My question is somewhat the converse of this one. Basically, I want to proof that in the Miller-Rabin test the probability of passing the test given that the number n being test is not prime is bounded by $\frac{1}{4^k}$.

I found a proof in this Rabin's paper but I would like to simplify it. So you may assume the following theorem:

If more than a quarter of $b \in \mathbb{Z}_{n}^{*}$ pass Miller-Rabin test then all $b \in \mathbb{Z}_{n}^{*}$ do so.

How can I deduce the previous bound from this statement?


The theorem guarantees that at most $\frac{1}{4}$ of the bases coprime to the number $n$ (which has to be tested) pass the Miller-Rabin-test.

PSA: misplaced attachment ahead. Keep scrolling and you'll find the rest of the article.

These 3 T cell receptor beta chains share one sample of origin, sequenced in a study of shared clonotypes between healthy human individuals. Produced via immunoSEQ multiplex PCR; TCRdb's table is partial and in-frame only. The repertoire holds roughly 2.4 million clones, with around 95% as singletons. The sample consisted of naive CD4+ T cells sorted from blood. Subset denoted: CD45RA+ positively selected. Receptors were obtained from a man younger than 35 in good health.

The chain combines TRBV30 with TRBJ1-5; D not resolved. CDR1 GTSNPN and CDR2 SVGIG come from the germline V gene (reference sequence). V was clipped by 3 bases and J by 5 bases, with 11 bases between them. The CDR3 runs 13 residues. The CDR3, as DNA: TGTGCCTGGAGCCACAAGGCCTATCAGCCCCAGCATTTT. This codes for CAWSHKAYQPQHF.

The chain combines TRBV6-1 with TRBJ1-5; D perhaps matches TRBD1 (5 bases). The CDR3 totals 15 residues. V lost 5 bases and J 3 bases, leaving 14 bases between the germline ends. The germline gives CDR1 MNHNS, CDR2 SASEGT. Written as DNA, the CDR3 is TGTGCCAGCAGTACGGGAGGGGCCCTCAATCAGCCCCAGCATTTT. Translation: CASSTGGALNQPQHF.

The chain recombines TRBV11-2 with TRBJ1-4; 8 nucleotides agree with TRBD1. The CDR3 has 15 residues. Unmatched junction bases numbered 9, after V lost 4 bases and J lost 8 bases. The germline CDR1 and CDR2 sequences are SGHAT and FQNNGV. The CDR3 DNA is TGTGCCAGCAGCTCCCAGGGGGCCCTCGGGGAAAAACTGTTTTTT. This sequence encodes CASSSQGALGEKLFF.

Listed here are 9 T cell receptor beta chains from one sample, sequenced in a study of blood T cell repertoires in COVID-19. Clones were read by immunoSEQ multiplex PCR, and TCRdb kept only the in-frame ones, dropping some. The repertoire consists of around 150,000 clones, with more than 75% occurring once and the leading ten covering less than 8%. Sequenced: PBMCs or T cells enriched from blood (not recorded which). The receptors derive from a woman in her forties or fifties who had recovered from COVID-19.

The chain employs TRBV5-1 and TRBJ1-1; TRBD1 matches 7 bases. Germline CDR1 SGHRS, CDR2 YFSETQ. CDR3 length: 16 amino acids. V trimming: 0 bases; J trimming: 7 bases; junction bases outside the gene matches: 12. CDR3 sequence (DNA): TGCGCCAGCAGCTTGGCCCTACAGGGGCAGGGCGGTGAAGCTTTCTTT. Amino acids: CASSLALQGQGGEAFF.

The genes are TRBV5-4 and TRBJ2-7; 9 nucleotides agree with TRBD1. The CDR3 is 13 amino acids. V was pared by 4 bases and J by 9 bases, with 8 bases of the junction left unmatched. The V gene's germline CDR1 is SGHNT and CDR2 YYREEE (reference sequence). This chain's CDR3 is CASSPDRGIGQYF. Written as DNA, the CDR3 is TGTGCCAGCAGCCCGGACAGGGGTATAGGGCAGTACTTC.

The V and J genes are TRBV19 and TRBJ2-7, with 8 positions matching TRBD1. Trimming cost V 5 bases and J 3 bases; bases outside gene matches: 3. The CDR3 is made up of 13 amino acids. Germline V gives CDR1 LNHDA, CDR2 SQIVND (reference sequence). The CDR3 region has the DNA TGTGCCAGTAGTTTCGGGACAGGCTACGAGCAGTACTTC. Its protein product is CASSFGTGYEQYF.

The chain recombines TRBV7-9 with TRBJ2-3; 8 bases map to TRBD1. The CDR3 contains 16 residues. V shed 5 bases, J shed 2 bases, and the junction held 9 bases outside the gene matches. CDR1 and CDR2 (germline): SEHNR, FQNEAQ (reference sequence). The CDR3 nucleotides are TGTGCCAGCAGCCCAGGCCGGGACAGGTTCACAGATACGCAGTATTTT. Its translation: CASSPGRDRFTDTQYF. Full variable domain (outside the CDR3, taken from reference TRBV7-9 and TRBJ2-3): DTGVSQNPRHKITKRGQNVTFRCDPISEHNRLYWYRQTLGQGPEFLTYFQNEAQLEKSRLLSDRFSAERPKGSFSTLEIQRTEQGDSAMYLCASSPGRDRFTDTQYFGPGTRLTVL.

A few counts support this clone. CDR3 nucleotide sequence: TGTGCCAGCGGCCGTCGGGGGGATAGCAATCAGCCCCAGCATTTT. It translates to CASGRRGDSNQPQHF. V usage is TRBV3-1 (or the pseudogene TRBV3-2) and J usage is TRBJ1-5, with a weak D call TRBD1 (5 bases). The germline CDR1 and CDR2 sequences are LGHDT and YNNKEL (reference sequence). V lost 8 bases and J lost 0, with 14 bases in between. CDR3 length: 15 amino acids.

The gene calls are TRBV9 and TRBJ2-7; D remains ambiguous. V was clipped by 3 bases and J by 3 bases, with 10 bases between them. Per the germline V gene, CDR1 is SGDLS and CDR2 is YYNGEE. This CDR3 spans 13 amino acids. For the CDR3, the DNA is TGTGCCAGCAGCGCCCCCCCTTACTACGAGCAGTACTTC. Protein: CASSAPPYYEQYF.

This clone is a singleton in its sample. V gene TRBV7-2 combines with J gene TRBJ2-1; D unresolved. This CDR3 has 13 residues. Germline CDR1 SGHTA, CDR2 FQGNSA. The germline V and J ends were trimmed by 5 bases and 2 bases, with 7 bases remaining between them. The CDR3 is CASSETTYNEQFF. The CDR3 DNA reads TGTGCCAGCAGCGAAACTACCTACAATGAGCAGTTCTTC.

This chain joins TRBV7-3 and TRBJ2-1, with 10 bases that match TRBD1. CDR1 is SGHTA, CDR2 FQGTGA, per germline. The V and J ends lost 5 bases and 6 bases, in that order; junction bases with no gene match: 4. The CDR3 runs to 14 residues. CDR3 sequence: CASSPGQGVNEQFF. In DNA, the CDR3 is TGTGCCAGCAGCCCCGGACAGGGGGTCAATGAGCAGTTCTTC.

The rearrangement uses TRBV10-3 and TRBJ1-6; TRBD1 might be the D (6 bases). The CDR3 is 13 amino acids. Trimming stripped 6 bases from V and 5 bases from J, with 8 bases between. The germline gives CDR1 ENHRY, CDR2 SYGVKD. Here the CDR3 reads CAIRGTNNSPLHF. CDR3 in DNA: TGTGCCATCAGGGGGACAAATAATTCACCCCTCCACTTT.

So, if we choose a random base, the probability that it passes the test, is at most $\frac{1}{4}$.

If we choose a random base $k$ times and the choices are independent, the probability is $p^k$, where $p$ is the probability that a single ranom base passes the test.

Since $p\le \frac{1}{4}$, we can conclude $p^k\le(\frac{1}{4})^k$.

  • $\begingroup$ If we happen to choose a random base $a$ with $1<a<n$, which is NOT coprime to $n$, we have found a non-trivial factor of $n$ and do not need further tests. $\endgroup$ – Peter Oct 26 '16 at 11:49

Your Answer

By clicking “Post Your Answer”, you agree to our terms of service, privacy policy and cookie policy

Not the answer you're looking for? Browse other questions tagged or ask your own question.